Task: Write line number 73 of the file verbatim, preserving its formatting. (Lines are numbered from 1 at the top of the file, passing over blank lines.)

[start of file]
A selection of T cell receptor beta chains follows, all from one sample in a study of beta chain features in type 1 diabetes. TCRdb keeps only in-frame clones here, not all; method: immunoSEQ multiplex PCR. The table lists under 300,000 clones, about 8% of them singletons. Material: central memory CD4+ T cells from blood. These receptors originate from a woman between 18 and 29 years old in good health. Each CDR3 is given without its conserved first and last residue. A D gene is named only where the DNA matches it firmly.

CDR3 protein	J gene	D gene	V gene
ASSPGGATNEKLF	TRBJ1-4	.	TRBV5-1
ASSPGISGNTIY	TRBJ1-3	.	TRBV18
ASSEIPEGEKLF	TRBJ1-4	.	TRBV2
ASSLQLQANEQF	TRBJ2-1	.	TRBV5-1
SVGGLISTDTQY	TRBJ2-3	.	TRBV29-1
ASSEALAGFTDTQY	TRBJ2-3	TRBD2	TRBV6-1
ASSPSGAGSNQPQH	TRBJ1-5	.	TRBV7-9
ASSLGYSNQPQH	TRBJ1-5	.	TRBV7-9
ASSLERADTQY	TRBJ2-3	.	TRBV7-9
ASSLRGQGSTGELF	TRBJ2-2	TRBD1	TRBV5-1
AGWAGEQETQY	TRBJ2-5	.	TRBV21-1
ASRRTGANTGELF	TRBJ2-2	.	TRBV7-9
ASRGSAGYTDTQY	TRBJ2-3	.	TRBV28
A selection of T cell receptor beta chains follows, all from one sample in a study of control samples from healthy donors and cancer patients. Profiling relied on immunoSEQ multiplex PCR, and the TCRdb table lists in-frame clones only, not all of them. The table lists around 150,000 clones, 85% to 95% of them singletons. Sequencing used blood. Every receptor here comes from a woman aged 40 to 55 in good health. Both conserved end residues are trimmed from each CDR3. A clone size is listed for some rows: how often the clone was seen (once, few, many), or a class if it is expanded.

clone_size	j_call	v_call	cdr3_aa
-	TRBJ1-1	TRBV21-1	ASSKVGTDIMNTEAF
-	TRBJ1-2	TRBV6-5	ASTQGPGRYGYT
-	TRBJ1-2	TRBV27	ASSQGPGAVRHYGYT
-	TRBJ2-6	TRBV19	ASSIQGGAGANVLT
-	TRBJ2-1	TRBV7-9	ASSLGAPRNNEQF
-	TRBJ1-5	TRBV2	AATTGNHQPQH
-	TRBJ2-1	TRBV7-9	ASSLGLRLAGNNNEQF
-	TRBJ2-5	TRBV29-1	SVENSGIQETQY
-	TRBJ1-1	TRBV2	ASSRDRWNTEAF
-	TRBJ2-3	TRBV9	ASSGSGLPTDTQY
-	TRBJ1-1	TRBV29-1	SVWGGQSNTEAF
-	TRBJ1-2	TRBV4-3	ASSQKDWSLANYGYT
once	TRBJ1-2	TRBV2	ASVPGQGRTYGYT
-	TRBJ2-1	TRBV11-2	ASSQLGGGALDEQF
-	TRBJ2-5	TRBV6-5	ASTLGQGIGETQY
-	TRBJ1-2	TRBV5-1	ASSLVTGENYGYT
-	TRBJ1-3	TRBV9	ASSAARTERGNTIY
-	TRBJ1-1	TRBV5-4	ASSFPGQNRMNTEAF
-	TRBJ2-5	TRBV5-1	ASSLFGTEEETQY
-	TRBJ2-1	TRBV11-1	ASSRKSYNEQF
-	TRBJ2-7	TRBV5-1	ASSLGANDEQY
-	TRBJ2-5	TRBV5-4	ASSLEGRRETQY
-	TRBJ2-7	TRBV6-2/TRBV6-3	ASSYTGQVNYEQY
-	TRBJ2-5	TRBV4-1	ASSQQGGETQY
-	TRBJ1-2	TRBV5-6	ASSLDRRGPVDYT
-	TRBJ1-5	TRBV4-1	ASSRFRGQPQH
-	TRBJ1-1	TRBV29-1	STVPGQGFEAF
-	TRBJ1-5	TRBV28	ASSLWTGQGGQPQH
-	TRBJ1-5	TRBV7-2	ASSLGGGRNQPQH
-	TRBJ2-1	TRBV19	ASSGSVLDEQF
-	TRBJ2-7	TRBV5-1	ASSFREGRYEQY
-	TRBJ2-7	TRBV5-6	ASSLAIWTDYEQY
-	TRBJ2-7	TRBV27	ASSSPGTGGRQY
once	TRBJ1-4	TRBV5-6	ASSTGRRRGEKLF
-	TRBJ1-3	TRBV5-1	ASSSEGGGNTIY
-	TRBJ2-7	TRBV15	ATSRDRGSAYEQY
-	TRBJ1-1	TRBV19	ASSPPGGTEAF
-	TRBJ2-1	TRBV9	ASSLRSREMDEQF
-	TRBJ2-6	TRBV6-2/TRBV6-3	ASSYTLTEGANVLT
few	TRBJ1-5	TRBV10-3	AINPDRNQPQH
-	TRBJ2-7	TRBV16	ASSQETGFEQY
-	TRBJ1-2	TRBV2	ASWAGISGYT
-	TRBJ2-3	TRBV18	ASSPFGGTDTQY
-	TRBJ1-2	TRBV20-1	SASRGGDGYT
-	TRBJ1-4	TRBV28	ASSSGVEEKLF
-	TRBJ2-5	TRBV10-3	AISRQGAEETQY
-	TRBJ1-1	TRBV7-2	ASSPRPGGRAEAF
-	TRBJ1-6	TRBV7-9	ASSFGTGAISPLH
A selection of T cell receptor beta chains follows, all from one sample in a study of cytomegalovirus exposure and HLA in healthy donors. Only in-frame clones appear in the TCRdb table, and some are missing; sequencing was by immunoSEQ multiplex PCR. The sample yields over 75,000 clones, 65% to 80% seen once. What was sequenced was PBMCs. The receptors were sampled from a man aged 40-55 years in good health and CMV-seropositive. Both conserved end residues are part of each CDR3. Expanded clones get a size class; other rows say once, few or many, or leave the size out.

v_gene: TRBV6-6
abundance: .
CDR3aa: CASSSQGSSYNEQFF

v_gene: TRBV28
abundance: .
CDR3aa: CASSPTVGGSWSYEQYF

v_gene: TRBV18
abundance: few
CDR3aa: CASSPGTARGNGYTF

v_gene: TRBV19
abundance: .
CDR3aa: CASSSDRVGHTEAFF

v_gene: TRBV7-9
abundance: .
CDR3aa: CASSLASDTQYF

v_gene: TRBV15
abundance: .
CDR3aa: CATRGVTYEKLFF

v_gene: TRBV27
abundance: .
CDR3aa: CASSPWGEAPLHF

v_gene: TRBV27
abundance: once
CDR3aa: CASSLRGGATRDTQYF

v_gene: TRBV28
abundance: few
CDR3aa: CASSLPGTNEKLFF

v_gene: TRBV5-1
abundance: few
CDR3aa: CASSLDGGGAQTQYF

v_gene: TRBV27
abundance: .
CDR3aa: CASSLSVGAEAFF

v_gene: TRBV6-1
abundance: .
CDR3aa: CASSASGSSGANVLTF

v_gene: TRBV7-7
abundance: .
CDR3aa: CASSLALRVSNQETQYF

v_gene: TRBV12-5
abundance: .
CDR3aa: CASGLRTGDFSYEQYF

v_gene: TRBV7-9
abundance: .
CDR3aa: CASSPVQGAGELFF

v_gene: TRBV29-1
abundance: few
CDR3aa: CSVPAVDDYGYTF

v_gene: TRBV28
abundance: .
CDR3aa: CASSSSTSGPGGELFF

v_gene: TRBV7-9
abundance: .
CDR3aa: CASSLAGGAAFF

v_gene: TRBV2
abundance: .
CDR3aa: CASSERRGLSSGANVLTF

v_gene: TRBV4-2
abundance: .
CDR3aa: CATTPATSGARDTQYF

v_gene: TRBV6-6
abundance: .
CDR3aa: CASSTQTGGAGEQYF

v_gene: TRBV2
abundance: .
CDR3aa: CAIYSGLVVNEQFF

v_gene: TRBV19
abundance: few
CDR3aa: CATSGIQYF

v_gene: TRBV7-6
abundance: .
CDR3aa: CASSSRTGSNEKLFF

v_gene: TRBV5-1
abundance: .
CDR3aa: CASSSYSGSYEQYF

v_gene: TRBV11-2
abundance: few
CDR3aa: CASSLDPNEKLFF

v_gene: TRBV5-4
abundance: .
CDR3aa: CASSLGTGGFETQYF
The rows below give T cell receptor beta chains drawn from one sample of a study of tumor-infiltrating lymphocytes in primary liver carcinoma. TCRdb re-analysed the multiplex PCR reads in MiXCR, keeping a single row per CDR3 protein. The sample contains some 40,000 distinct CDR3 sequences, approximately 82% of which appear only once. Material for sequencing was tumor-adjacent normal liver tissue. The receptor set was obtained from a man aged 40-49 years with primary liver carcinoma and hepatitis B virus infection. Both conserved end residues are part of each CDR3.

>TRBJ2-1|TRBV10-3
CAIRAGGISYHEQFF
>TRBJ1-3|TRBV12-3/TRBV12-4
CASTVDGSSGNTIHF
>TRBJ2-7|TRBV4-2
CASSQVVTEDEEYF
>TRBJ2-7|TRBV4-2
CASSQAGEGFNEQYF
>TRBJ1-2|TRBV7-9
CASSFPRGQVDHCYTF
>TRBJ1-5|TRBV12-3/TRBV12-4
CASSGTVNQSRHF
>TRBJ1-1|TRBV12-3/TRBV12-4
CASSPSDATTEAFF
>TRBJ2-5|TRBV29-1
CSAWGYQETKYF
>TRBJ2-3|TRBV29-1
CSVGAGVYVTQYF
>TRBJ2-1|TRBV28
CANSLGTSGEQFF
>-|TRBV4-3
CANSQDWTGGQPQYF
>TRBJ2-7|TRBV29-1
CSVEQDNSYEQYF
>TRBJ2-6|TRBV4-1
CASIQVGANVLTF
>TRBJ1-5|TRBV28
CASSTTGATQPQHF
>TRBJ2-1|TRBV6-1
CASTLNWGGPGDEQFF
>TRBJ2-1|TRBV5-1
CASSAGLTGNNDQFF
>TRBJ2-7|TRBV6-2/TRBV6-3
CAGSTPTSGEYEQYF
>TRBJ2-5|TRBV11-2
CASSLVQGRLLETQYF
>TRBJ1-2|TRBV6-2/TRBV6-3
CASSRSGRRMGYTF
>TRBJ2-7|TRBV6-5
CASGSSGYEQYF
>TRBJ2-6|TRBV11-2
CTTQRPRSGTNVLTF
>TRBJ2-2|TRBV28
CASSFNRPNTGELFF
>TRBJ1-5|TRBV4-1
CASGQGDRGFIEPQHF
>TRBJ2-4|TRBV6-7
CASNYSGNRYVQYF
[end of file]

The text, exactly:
v_gene: TRBV18